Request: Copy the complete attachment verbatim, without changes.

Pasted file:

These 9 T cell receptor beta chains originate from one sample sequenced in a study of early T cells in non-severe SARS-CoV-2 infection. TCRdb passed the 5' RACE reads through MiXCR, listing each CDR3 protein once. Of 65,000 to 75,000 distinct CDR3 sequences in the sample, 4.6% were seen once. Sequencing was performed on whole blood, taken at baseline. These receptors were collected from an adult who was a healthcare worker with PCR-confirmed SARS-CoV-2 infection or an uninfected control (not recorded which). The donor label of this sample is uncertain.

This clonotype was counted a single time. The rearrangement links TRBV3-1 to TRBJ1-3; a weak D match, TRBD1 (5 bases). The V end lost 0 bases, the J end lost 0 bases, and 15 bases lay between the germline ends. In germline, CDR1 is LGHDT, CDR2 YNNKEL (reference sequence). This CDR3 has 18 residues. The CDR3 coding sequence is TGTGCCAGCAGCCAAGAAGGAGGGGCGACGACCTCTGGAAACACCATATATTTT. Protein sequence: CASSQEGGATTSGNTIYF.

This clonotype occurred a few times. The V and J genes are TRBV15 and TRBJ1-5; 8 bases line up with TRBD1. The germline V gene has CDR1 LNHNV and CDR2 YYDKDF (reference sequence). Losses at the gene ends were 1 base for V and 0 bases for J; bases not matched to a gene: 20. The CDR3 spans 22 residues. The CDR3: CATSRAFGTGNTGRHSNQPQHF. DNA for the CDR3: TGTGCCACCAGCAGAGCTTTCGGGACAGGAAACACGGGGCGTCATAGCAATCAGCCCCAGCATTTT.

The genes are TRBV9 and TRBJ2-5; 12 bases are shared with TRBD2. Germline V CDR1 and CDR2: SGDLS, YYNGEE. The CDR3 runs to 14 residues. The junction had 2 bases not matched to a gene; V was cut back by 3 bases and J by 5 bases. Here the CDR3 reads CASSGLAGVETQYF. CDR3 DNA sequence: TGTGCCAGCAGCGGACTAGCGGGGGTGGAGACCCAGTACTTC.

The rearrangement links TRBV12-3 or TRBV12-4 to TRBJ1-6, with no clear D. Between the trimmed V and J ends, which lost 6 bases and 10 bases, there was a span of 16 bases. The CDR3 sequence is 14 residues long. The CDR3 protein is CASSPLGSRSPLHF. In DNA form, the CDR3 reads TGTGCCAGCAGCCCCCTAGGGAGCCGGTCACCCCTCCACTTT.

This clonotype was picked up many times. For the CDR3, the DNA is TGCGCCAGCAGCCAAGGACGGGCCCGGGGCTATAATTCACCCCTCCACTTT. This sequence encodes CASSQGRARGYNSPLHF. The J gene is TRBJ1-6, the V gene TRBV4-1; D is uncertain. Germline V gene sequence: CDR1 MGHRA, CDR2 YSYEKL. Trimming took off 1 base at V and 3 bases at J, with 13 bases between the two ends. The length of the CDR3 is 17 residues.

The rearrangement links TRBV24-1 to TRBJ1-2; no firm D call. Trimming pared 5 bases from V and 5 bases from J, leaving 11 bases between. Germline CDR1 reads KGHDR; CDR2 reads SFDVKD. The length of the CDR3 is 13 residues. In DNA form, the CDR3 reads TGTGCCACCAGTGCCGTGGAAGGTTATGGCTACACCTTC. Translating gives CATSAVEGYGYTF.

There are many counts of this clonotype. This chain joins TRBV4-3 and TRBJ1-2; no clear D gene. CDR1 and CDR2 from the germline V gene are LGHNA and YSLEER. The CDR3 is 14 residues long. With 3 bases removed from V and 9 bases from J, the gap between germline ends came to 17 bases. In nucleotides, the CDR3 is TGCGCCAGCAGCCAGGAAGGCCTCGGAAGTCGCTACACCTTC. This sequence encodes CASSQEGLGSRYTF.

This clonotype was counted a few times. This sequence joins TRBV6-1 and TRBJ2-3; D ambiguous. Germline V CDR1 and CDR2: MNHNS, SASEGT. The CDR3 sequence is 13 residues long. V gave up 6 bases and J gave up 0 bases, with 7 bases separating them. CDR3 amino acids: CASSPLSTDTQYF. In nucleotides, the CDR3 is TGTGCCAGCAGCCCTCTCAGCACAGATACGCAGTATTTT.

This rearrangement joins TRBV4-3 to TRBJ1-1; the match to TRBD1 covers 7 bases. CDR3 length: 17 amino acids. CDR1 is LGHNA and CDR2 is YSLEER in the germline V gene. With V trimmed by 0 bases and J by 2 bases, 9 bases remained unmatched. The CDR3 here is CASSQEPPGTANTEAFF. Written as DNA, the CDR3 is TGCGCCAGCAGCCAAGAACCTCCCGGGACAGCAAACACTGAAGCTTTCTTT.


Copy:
These 9 T cell receptor beta chains originate from one sample sequenced in a study of early T cells in non-severe SARS-CoV-2 infection. TCRdb passed the 5' RACE reads through MiXCR, listing each CDR3 protein once. Of 65,000 to 75,000 distinct CDR3 sequences in the sample, 4.6% were seen once. Sequencing was performed on whole blood, taken at baseline. These receptors were collected from an adult who was a healthcare worker with PCR-confirmed SARS-CoV-2 infection or an uninfected control (not recorded which). The donor label of this sample is uncertain.

This clonotype was counted a single time. The rearrangement links TRBV3-1 to TRBJ1-3; a weak D match, TRBD1 (5 bases). The V end lost 0 bases, the J end lost 0 bases, and 15 bases lay between the germline ends. In germline, CDR1 is LGHDT, CDR2 YNNKEL (reference sequence). This CDR3 has 18 residues. The CDR3 coding sequence is TGTGCCAGCAGCCAAGAAGGAGGGGCGACGACCTCTGGAAACACCATATATTTT. Protein sequence: CASSQEGGATTSGNTIYF.

This clonotype occurred a few times. The V and J genes are TRBV15 and TRBJ1-5; 8 bases line up with TRBD1. The germline V gene has CDR1 LNHNV and CDR2 YYDKDF (reference sequence). Losses at the gene ends were 1 base for V and 0 bases for J; bases not matched to a gene: 20. The CDR3 spans 22 residues. The CDR3: CATSRAFGTGNTGRHSNQPQHF. DNA for the CDR3: TGTGCCACCAGCAGAGCTTTCGGGACAGGAAACACGGGGCGTCATAGCAATCAGCCCCAGCATTTT.

The genes are TRBV9 and TRBJ2-5; 12 bases are shared with TRBD2. Germline V CDR1 and CDR2: SGDLS, YYNGEE. The CDR3 runs to 14 residues. The junction had 2 bases not matched to a gene; V was cut back by 3 bases and J by 5 bases. Here the CDR3 reads CASSGLAGVETQYF. CDR3 DNA sequence: TGTGCCAGCAGCGGACTAGCGGGGGTGGAGACCCAGTACTTC.

The rearrangement links TRBV12-3 or TRBV12-4 to TRBJ1-6, with no clear D. Between the trimmed V and J ends, which lost 6 bases and 10 bases, there was a span of 16 bases. The CDR3 sequence is 14 residues long. The CDR3 protein is CASSPLGSRSPLHF. In DNA form, the CDR3 reads TGTGCCAGCAGCCCCCTAGGGAGCCGGTCACCCCTCCACTTT.

This clonotype was picked up many times. For the CDR3, the DNA is TGCGCCAGCAGCCAAGGACGGGCCCGGGGCTATAATTCACCCCTCCACTTT. This sequence encodes CASSQGRARGYNSPLHF. The J gene is TRBJ1-6, the V gene TRBV4-1; D is uncertain. Germline V gene sequence: CDR1 MGHRA, CDR2 YSYEKL. Trimming took off 1 base at V and 3 bases at J, with 13 bases between the two ends. The length of the CDR3 is 17 residues.

The rearrangement links TRBV24-1 to TRBJ1-2; no firm D call. Trimming pared 5 bases from V and 5 bases from J, leaving 11 bases between. Germline CDR1 reads KGHDR; CDR2 reads SFDVKD. The length of the CDR3 is 13 residues. In DNA form, the CDR3 reads TGTGCCACCAGTGCCGTGGAAGGTTATGGCTACACCTTC. Translating gives CATSAVEGYGYTF.

There are many counts of this clonotype. This chain joins TRBV4-3 and TRBJ1-2; no clear D gene. CDR1 and CDR2 from the germline V gene are LGHNA and YSLEER. The CDR3 is 14 residues long. With 3 bases removed from V and 9 bases from J, the gap between germline ends came to 17 bases. In nucleotides, the CDR3 is TGCGCCAGCAGCCAGGAAGGCCTCGGAAGTCGCTACACCTTC. This sequence encodes CASSQEGLGSRYTF.

This clonotype was counted a few times. This sequence joins TRBV6-1 and TRBJ2-3; D ambiguous. Germline V CDR1 and CDR2: MNHNS, SASEGT. The CDR3 sequence is 13 residues long. V gave up 6 bases and J gave up 0 bases, with 7 bases separating them. CDR3 amino acids: CASSPLSTDTQYF. In nucleotides, the CDR3 is TGTGCCAGCAGCCCTCTCAGCACAGATACGCAGTATTTT.

This rearrangement joins TRBV4-3 to TRBJ1-1; the match to TRBD1 covers 7 bases. CDR3 length: 17 amino acids. CDR1 is LGHNA and CDR2 is YSLEER in the germline V gene. With V trimmed by 0 bases and J by 2 bases, 9 bases remained unmatched. The CDR3 here is CASSQEPPGTANTEAFF. Written as DNA, the CDR3 is TGCGCCAGCAGCCAAGAACCTCCCGGGACAGCAAACACTGAAGCTTTCTTT.